A pair of Darien candidates boasted of a good night’s rest after winning their respective campaigns for mayor and city council on Tuesday. Also, the few voters who turned out countywide approved a 1-cent Special Purpose Local Option Sales Tax for transportation projects.
Mayor Hugh “Bubba” Hodge defeated District 2 City Councilman Griffin Lotson 270-198 to win a third straight term as mayor, according to unofficial results from the county Board of Elections. In the race for the District 2 City Council seat that Lotson vacated, Morris Butler’s 102 votes were enough to avoid a runoff in a three-candidate race. With Katie Daniels garnering 56 votes and William Johnson getting 43, Butler had nearly 51 percent of the total in the race.
“Yes, Lord, I slept good last night,’’ Butler said Wednesday.
He said that restful night was the result of no longer having to prepare for a runoff that he believed almost certain.
“I was pretty confident I would make the runoff. I was shocked when they announced the results,’’ he said. “Now, I’ve got to get up my [campaign] signs.”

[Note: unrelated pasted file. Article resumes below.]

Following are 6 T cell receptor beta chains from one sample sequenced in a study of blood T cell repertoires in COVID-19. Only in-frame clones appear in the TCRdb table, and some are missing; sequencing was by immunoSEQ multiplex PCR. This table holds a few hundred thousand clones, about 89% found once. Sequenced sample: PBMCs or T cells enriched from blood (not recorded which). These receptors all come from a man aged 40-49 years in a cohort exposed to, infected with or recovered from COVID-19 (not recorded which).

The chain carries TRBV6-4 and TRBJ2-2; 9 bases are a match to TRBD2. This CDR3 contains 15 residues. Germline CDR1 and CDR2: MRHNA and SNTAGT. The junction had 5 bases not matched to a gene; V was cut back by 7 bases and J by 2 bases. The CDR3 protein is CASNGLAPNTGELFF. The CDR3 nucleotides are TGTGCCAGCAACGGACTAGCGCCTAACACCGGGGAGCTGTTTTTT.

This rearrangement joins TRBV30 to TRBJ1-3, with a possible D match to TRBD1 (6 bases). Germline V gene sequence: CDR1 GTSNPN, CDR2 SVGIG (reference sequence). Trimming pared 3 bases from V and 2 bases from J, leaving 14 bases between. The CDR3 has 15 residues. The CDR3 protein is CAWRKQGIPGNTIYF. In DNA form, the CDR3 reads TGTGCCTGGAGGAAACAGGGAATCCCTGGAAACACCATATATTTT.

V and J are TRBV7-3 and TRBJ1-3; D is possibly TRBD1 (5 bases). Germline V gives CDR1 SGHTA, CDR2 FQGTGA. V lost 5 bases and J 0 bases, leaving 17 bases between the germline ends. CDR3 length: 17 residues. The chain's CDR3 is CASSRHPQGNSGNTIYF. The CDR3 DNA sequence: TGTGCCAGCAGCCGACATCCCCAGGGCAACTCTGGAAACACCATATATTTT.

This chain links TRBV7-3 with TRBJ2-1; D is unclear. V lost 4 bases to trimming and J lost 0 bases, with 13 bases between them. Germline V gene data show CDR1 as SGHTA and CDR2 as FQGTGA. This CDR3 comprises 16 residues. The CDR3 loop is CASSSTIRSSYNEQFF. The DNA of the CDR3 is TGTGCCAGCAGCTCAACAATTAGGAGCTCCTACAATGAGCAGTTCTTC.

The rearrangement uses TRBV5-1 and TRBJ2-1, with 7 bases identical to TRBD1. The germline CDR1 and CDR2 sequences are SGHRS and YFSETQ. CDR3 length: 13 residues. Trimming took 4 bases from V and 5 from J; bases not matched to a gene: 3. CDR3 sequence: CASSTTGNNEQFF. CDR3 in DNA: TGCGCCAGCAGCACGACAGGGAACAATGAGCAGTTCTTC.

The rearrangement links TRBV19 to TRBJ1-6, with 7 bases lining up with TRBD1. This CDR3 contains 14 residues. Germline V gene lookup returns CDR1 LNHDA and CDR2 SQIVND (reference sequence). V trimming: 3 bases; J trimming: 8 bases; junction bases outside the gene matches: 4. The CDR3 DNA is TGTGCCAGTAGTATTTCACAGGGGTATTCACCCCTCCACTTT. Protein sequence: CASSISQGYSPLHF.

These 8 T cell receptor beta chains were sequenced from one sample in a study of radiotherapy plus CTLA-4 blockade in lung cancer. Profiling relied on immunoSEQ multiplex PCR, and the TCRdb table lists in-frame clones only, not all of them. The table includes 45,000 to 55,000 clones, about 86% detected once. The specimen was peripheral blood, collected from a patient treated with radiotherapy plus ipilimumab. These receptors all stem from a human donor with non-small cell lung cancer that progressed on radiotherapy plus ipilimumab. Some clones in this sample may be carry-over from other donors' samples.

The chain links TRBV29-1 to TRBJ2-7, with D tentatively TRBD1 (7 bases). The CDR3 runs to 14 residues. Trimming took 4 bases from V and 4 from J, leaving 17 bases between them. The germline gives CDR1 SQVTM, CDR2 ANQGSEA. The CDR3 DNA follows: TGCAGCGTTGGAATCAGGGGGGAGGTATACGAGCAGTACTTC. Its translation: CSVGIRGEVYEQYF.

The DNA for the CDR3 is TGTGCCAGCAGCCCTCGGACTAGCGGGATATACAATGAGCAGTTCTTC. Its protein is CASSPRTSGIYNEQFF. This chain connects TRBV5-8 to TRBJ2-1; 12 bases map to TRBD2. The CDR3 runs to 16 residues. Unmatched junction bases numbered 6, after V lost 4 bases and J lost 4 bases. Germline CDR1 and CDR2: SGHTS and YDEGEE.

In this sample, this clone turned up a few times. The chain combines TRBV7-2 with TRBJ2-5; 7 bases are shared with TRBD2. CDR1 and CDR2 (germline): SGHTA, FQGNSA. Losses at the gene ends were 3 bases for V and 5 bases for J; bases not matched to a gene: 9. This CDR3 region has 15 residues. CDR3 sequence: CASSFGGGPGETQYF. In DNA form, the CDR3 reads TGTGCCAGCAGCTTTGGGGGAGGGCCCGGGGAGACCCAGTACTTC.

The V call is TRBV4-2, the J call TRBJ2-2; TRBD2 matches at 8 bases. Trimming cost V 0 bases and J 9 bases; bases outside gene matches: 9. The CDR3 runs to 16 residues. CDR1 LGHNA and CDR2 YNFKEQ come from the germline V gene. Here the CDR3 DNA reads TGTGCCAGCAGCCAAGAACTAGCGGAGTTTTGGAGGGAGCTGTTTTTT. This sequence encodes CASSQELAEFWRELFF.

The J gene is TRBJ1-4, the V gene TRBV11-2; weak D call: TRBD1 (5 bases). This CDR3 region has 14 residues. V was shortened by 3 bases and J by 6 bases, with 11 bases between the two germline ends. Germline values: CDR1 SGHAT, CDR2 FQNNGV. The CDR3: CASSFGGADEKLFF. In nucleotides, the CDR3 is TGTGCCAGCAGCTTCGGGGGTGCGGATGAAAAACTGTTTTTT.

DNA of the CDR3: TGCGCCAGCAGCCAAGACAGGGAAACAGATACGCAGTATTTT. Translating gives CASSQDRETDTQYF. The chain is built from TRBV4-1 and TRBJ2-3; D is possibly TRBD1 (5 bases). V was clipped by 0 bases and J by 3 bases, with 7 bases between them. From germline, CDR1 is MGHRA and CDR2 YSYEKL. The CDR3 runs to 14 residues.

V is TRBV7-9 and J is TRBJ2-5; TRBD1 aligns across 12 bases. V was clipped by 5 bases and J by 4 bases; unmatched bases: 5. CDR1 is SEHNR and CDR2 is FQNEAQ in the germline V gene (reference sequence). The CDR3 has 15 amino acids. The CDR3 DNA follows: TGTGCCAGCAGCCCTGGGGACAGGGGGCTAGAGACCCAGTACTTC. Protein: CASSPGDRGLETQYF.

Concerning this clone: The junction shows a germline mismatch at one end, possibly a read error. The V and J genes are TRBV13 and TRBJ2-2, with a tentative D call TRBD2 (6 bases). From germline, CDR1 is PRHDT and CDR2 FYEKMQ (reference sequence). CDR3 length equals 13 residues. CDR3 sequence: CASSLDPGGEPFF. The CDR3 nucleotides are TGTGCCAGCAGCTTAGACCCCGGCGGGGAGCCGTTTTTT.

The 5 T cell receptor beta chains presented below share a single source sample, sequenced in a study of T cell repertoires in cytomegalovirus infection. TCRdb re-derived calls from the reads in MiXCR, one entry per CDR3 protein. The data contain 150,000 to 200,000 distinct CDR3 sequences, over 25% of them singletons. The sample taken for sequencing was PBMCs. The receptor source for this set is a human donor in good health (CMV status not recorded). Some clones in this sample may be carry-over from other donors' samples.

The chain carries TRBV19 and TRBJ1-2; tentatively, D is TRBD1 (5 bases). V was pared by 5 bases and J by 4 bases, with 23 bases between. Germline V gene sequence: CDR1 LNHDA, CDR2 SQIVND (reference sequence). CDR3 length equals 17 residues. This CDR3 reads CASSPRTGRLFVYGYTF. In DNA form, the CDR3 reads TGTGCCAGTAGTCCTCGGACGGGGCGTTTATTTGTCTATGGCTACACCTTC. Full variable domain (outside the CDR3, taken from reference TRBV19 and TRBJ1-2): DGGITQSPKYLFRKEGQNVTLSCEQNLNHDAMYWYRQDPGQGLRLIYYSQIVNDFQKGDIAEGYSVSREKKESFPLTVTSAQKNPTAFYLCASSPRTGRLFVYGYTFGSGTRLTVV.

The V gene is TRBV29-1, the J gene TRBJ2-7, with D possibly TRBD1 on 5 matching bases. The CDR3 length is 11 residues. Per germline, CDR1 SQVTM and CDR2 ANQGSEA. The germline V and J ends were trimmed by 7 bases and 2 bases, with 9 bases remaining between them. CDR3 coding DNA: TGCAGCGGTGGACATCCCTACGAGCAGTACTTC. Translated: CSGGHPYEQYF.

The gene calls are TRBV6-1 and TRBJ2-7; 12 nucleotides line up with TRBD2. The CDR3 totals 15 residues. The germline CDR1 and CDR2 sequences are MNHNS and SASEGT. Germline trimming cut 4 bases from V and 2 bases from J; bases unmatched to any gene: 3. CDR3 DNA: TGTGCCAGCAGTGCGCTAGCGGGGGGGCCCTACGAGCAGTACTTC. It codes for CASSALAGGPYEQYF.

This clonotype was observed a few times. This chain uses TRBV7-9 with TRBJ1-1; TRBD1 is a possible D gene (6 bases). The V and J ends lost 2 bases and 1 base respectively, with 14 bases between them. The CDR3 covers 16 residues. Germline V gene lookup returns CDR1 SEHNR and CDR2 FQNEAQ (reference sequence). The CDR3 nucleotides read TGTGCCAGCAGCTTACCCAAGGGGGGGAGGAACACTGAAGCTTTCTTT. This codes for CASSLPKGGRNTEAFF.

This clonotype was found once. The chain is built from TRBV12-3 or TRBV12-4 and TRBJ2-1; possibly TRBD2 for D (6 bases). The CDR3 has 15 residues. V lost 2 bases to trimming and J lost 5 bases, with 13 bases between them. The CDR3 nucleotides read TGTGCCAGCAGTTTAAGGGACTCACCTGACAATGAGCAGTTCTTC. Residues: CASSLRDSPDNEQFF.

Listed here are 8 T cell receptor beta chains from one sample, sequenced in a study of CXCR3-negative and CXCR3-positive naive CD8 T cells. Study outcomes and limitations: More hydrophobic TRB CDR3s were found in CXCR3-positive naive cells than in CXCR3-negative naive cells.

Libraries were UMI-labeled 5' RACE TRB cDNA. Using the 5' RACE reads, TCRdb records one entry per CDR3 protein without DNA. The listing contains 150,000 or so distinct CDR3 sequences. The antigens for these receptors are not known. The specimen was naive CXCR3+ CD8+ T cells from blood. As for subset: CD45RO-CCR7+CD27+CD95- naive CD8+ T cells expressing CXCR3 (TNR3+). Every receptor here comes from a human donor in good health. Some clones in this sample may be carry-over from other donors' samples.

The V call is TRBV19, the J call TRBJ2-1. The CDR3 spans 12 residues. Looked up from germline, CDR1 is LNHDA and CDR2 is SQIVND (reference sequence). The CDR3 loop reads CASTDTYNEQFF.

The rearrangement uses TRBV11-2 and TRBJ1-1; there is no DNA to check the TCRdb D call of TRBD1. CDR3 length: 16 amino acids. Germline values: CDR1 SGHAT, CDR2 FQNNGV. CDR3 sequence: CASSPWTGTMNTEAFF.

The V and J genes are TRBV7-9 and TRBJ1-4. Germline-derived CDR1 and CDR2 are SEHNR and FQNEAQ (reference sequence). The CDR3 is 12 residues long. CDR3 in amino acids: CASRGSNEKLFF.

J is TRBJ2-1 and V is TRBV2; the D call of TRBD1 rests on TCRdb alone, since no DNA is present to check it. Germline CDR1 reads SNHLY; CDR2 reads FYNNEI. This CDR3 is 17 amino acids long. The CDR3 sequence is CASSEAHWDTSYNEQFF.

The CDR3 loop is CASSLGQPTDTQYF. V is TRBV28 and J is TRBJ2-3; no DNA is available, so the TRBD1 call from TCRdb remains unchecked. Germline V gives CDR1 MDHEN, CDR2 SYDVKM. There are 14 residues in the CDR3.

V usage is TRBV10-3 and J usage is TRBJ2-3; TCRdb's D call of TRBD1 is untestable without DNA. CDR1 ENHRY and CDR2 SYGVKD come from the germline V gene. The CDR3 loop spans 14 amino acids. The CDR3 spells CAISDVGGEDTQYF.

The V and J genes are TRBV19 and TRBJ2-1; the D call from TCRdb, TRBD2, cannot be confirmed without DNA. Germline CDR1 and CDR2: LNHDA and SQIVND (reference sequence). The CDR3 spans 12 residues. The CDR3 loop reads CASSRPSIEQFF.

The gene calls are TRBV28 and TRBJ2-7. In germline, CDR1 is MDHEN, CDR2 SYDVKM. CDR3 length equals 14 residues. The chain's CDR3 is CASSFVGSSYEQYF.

Hodge said it was his first good night’s sleep in a long time and that he is grateful that he will be around four more years to continue working on some ongoing, positive developments in the city.
He praised Lotson for a good, clean campaign.
“Griffin is a good man,’’ Hodge said.
It wasn’t exactly a mandate for anyone, as the majority of the voters didn’t bother to drop by the polls.
Only 36 percent of the 1,303 voters registered in the city cast ballots and county-wide only 1,578 of the 9,702 registered voters cast ballots for a 16 percent turnout, said Eleanor “Doll” Gale, supervisor of elections. Sixty percent of the voters cast “Yes” votes on the T-SPLOST question.
The tax will be collected for five years or until it raises $7.5 million and raise the local sales tax rate to 8 percent.
Hodge said he regrets that so few people voted and blamed part of it on the election cycle when there were no state or federal candidates or referendums on the ballot.
On the other hand, it could be a positive signal for the city council.
“Maybe we’re doing something right,’’ he said. “People didn’t get out to vote out of vengeance.”